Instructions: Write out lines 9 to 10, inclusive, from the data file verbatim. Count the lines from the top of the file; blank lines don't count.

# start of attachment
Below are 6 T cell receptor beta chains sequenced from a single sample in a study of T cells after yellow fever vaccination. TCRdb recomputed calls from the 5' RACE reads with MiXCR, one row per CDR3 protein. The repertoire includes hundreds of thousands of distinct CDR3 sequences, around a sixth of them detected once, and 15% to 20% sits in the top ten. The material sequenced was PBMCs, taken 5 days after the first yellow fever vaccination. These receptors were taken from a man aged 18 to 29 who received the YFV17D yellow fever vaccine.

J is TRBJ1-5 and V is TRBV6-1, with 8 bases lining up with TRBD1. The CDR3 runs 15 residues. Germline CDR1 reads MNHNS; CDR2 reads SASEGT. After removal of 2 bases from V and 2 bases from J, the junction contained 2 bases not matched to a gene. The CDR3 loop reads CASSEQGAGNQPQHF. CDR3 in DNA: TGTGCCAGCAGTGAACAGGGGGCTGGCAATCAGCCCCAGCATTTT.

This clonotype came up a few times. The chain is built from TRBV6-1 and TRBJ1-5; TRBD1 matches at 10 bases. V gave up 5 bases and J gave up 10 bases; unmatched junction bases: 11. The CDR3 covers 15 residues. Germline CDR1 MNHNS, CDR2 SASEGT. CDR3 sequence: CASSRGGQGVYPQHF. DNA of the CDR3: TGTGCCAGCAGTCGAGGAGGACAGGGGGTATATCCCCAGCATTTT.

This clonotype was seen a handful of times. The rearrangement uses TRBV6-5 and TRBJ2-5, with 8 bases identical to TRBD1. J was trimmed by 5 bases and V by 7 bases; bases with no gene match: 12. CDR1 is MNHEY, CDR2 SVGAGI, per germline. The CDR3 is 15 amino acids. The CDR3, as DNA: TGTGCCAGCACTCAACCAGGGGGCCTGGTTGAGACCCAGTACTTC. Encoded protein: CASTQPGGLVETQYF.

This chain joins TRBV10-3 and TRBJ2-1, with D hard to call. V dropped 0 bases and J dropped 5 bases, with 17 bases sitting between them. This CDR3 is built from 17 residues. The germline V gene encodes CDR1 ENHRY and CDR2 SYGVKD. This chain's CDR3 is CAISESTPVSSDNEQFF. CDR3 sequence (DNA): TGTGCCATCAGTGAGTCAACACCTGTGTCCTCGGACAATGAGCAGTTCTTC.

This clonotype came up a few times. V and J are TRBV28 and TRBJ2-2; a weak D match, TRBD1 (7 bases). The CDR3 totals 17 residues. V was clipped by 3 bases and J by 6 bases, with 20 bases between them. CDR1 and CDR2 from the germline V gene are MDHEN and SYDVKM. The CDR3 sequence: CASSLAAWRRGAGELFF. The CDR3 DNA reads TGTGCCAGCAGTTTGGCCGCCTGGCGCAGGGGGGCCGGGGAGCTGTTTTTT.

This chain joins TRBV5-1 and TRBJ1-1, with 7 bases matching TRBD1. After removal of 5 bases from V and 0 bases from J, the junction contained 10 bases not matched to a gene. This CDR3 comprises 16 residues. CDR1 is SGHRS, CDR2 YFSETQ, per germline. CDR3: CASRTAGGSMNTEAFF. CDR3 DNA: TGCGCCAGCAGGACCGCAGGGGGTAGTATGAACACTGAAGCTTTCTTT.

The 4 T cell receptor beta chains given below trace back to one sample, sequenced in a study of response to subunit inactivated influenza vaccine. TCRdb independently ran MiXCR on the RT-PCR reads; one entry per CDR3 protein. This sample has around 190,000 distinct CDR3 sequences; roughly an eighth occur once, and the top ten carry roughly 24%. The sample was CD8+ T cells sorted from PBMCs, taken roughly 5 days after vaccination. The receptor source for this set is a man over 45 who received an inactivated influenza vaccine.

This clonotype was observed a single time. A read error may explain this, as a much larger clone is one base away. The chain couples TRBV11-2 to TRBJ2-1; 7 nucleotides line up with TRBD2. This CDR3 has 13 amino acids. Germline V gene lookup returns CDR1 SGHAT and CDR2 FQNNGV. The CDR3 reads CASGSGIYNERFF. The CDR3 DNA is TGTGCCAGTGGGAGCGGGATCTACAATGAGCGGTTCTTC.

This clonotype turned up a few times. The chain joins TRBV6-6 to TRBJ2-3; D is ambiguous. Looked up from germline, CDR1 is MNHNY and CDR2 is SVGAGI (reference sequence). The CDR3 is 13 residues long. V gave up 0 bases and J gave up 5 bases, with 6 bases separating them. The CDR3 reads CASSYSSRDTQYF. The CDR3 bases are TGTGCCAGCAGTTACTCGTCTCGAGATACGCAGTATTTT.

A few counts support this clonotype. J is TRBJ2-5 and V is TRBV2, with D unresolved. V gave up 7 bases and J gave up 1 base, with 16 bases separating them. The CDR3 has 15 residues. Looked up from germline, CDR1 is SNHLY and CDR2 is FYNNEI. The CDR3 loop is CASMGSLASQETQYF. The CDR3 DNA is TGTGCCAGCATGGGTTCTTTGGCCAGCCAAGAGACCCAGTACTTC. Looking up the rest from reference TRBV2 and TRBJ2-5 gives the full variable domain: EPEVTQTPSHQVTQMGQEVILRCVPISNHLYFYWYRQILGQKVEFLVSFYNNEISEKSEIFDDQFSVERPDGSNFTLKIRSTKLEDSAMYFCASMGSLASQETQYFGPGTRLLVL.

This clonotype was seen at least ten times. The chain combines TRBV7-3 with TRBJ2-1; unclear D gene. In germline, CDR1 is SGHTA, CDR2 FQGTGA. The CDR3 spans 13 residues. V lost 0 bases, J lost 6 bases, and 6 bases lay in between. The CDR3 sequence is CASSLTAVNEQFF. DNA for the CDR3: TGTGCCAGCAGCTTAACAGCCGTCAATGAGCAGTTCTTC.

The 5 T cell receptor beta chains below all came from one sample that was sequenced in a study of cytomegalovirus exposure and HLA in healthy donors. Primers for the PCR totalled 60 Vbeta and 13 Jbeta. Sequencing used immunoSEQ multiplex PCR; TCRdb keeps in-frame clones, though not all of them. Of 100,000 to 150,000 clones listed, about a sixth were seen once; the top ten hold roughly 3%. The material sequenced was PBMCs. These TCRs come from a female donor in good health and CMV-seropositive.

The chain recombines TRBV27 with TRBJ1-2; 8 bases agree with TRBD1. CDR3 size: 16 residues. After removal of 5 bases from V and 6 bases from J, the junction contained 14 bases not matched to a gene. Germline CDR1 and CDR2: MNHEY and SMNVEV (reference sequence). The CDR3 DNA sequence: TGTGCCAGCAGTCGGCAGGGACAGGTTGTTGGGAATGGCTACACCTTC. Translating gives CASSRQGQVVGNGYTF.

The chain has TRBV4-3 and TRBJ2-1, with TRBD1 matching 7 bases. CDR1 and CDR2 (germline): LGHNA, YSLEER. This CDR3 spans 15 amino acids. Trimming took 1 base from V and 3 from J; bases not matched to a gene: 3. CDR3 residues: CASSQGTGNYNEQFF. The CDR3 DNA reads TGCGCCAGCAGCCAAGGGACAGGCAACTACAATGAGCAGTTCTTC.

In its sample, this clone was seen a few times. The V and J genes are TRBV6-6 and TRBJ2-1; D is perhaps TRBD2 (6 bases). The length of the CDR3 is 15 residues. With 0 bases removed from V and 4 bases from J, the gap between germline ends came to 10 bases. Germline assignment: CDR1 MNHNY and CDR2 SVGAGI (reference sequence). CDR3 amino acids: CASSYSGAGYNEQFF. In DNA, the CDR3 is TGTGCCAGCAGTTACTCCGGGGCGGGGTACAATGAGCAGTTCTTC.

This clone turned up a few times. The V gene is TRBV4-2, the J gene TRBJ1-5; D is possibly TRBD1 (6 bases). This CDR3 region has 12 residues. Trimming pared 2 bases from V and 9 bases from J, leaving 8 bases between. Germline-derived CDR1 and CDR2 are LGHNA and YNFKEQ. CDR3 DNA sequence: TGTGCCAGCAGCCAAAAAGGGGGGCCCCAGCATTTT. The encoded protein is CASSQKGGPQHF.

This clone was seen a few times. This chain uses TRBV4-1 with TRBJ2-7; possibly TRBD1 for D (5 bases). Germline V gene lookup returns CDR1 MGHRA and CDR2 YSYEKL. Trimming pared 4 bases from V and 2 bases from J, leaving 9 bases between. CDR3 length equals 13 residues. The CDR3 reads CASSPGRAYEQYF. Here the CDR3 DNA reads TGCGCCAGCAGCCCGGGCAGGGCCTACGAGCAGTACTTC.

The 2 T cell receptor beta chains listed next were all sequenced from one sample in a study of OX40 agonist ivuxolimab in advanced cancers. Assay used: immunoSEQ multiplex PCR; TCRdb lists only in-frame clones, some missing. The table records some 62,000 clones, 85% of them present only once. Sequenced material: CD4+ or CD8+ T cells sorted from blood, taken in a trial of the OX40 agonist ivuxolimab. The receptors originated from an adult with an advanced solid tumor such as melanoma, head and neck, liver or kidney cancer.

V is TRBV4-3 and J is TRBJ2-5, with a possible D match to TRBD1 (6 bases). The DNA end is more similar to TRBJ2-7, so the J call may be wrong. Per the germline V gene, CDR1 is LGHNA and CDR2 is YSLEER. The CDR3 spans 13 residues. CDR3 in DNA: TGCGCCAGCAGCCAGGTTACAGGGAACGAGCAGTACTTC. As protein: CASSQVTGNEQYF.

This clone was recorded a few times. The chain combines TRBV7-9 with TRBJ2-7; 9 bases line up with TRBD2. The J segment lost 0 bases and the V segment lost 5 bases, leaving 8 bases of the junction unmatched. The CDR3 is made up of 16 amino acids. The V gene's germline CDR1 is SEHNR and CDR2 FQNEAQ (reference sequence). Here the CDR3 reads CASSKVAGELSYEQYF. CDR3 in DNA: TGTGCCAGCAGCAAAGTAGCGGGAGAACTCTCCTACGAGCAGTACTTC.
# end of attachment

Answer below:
This clonotype was observed a single time. A read error may explain this, as a much larger clone is one base away. The chain couples TRBV11-2 to TRBJ2-1; 7 nucleotides line up with TRBD2. This CDR3 has 13 amino acids. Germline V gene lookup returns CDR1 SGHAT and CDR2 FQNNGV. The CDR3 reads CASGSGIYNERFF. The CDR3 DNA is TGTGCCAGTGGGAGCGGGATCTACAATGAGCGGTTCTTC.

This clonotype turned up a few times. The chain joins TRBV6-6 to TRBJ2-3; D is ambiguous. Looked up from germline, CDR1 is MNHNY and CDR2 is SVGAGI (reference sequence). The CDR3 is 13 residues long. V gave up 0 bases and J gave up 5 bases, with 6 bases separating them. The CDR3 reads CASSYSSRDTQYF. The CDR3 bases are TGTGCCAGCAGTTACTCGTCTCGAGATACGCAGTATTTT.